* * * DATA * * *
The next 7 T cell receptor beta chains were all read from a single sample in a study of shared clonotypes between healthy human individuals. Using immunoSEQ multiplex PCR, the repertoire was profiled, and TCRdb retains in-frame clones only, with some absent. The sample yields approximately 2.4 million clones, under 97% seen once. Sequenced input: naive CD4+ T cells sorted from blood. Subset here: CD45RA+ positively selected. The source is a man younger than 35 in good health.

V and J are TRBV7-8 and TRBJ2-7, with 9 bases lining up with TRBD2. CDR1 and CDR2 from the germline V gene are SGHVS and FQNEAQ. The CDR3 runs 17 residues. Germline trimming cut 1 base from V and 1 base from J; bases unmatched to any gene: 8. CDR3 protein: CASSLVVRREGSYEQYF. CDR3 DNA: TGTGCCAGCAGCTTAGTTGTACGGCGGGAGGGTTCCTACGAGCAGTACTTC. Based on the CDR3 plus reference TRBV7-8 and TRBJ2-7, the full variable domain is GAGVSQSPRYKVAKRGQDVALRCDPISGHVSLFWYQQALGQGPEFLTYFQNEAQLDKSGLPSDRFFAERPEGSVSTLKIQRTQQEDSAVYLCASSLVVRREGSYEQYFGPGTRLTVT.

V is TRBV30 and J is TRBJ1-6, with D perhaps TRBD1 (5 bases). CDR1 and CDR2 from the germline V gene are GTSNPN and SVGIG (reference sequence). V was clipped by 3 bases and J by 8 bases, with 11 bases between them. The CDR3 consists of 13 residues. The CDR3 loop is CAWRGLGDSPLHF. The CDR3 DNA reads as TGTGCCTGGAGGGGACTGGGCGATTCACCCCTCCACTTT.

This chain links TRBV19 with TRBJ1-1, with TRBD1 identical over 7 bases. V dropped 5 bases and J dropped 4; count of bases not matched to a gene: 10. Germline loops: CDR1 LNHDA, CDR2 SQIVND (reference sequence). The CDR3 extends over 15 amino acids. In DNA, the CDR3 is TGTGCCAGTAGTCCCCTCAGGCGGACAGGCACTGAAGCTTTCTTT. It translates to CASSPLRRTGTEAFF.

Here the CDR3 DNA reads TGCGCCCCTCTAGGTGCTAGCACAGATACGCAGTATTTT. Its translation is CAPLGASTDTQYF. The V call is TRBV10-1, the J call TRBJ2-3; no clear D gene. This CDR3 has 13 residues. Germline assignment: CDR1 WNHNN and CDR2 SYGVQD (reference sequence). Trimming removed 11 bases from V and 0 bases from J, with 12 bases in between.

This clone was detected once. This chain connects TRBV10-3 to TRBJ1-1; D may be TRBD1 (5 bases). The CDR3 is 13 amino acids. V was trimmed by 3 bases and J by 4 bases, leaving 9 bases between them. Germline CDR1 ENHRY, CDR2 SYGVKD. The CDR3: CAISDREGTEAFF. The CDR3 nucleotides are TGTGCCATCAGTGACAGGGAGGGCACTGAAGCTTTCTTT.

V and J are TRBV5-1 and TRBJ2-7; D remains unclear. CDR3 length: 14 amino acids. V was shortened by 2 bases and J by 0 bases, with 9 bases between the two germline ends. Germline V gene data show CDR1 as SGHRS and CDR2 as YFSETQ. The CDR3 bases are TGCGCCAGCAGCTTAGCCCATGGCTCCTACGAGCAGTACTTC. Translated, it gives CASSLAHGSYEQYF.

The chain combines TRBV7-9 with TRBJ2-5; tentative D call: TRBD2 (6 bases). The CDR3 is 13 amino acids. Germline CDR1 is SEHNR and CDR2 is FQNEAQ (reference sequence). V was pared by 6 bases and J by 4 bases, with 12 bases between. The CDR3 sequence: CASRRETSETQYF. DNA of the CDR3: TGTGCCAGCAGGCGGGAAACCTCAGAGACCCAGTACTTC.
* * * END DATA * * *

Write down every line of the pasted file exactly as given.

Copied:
The next 7 T cell receptor beta chains were all read from a single sample in a study of shared clonotypes between healthy human individuals. Using immunoSEQ multiplex PCR, the repertoire was profiled, and TCRdb retains in-frame clones only, with some absent. The sample yields approximately 2.4 million clones, under 97% seen once. Sequenced input: naive CD4+ T cells sorted from blood. Subset here: CD45RA+ positively selected. The source is a man younger than 35 in good health.

V and J are TRBV7-8 and TRBJ2-7, with 9 bases lining up with TRBD2. CDR1 and CDR2 from the germline V gene are SGHVS and FQNEAQ. The CDR3 runs 17 residues. Germline trimming cut 1 base from V and 1 base from J; bases unmatched to any gene: 8. CDR3 protein: CASSLVVRREGSYEQYF. CDR3 DNA: TGTGCCAGCAGCTTAGTTGTACGGCGGGAGGGTTCCTACGAGCAGTACTTC. Based on the CDR3 plus reference TRBV7-8 and TRBJ2-7, the full variable domain is GAGVSQSPRYKVAKRGQDVALRCDPISGHVSLFWYQQALGQGPEFLTYFQNEAQLDKSGLPSDRFFAERPEGSVSTLKIQRTQQEDSAVYLCASSLVVRREGSYEQYFGPGTRLTVT.

V is TRBV30 and J is TRBJ1-6, with D perhaps TRBD1 (5 bases). CDR1 and CDR2 from the germline V gene are GTSNPN and SVGIG (reference sequence). V was clipped by 3 bases and J by 8 bases, with 11 bases between them. The CDR3 consists of 13 residues. The CDR3 loop is CAWRGLGDSPLHF. The CDR3 DNA reads as TGTGCCTGGAGGGGACTGGGCGATTCACCCCTCCACTTT.

This chain links TRBV19 with TRBJ1-1, with TRBD1 identical over 7 bases. V dropped 5 bases and J dropped 4; count of bases not matched to a gene: 10. Germline loops: CDR1 LNHDA, CDR2 SQIVND (reference sequence). The CDR3 extends over 15 amino acids. In DNA, the CDR3 is TGTGCCAGTAGTCCCCTCAGGCGGACAGGCACTGAAGCTTTCTTT. It translates to CASSPLRRTGTEAFF.

Here the CDR3 DNA reads TGCGCCCCTCTAGGTGCTAGCACAGATACGCAGTATTTT. Its translation is CAPLGASTDTQYF. The V call is TRBV10-1, the J call TRBJ2-3; no clear D gene. This CDR3 has 13 residues. Germline assignment: CDR1 WNHNN and CDR2 SYGVQD (reference sequence). Trimming removed 11 bases from V and 0 bases from J, with 12 bases in between.

This clone was detected once. This chain connects TRBV10-3 to TRBJ1-1; D may be TRBD1 (5 bases). The CDR3 is 13 amino acids. V was trimmed by 3 bases and J by 4 bases, leaving 9 bases between them. Germline CDR1 ENHRY, CDR2 SYGVKD. The CDR3: CAISDREGTEAFF. The CDR3 nucleotides are TGTGCCATCAGTGACAGGGAGGGCACTGAAGCTTTCTTT.

V and J are TRBV5-1 and TRBJ2-7; D remains unclear. CDR3 length: 14 amino acids. V was shortened by 2 bases and J by 0 bases, with 9 bases between the two germline ends. Germline V gene data show CDR1 as SGHRS and CDR2 as YFSETQ. The CDR3 bases are TGCGCCAGCAGCTTAGCCCATGGCTCCTACGAGCAGTACTTC. Translated, it gives CASSLAHGSYEQYF.

The chain combines TRBV7-9 with TRBJ2-5; tentative D call: TRBD2 (6 bases). The CDR3 is 13 amino acids. Germline CDR1 is SEHNR and CDR2 is FQNEAQ (reference sequence). V was pared by 6 bases and J by 4 bases, with 12 bases between. The CDR3 sequence: CASRRETSETQYF. DNA of the CDR3: TGTGCCAGCAGGCGGGAAACCTCAGAGACCCAGTACTTC.